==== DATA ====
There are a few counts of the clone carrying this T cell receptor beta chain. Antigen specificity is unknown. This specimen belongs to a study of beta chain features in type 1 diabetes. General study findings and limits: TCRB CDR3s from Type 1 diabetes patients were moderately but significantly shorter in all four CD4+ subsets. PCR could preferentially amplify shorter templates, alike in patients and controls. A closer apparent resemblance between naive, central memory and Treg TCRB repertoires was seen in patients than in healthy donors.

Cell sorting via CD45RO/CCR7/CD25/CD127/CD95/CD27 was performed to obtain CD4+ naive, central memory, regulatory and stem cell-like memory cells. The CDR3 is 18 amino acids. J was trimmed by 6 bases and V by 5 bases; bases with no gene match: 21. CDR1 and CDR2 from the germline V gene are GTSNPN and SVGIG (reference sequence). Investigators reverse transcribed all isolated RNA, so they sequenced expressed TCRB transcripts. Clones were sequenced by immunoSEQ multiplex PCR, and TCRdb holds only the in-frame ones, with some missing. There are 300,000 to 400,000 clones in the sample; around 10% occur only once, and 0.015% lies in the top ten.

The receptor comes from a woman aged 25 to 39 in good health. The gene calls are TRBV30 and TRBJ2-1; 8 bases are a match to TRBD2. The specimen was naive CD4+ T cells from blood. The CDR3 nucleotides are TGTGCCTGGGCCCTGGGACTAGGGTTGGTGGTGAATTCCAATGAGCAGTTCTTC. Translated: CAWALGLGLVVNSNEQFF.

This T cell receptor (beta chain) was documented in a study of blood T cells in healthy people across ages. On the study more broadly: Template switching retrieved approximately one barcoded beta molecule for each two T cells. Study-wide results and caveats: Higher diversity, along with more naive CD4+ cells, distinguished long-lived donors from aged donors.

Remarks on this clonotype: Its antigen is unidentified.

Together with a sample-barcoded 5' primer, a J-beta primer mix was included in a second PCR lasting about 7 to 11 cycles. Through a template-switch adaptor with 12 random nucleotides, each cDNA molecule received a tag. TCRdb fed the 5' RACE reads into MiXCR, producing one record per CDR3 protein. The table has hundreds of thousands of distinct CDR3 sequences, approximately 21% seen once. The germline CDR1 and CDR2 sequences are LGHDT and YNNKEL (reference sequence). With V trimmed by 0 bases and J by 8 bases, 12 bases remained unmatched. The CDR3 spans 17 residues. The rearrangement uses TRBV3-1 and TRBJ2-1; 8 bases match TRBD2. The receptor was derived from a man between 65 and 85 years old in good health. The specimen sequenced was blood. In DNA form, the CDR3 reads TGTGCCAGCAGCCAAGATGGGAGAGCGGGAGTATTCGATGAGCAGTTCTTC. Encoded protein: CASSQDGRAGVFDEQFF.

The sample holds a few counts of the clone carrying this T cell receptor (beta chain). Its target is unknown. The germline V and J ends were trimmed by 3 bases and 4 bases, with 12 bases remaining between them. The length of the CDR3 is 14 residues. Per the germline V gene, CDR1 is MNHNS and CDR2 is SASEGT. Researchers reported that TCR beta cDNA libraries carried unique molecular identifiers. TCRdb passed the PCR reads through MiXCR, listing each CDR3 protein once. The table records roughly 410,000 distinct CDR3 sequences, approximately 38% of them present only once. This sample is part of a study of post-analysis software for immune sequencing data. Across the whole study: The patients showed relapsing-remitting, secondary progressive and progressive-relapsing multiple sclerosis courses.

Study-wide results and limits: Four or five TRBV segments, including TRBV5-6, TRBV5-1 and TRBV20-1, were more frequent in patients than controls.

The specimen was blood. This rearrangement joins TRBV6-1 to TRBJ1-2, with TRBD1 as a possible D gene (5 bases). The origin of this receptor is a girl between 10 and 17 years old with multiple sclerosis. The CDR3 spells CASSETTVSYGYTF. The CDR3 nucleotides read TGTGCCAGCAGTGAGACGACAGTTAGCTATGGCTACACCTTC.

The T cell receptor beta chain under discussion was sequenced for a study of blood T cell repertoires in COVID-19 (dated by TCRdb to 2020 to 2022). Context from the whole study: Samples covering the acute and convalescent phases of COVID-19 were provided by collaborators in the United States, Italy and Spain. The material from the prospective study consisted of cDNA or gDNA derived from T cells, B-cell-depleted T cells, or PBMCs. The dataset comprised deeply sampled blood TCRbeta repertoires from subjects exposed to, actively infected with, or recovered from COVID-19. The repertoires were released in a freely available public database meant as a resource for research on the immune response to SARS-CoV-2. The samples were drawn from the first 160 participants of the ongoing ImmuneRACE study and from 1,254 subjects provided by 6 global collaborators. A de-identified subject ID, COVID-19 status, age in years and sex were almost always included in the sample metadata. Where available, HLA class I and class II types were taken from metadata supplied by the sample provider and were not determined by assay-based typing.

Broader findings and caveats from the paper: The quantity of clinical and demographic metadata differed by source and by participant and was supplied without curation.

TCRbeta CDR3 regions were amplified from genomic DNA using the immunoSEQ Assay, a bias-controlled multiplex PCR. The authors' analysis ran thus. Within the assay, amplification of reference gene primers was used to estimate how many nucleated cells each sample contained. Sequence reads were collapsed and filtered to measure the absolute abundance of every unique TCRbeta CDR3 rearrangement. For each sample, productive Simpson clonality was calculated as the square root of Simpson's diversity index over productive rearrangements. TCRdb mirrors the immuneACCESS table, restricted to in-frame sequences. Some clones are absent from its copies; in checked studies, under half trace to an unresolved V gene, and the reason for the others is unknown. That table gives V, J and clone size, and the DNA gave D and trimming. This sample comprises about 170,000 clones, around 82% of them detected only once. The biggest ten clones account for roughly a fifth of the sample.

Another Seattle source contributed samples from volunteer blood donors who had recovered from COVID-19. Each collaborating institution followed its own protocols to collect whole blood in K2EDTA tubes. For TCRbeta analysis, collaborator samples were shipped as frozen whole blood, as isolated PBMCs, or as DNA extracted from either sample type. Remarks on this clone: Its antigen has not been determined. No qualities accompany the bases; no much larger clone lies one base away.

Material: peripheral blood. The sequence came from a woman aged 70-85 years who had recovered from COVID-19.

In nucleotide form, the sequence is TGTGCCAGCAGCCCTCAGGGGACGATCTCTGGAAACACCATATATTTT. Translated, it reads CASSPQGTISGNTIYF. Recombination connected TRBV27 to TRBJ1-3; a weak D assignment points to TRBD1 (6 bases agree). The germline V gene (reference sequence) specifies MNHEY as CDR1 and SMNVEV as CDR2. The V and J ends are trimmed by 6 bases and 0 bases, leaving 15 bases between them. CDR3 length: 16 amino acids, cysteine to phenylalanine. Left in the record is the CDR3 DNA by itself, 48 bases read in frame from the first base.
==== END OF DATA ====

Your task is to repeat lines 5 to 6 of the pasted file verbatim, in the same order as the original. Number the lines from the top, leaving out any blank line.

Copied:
Remarks on this clonotype: Its antigen is unidentified.

Together with a sample-barcoded 5' primer, a J-beta primer mix was included in a second PCR lasting about 7 to 11 cycles. Through a template-switch adaptor with 12 random nucleotides, each cDNA molecule received a tag. TCRdb fed the 5' RACE reads into MiXCR, producing one record per CDR3 protein. The table has hundreds of thousands of distinct CDR3 sequences, approximately 21% seen once. The germline CDR1 and CDR2 sequences are LGHDT and YNNKEL (reference sequence). With V trimmed by 0 bases and J by 8 bases, 12 bases remained unmatched. The CDR3 spans 17 residues. The rearrangement uses TRBV3-1 and TRBJ2-1; 8 bases match TRBD2. The receptor was derived from a man between 65 and 85 years old in good health. The specimen sequenced was blood. In DNA form, the CDR3 reads TGTGCCAGCAGCCAAGATGGGAGAGCGGGAGTATTCGATGAGCAGTTCTTC. Encoded protein: CASSQDGRAGVFDEQFF.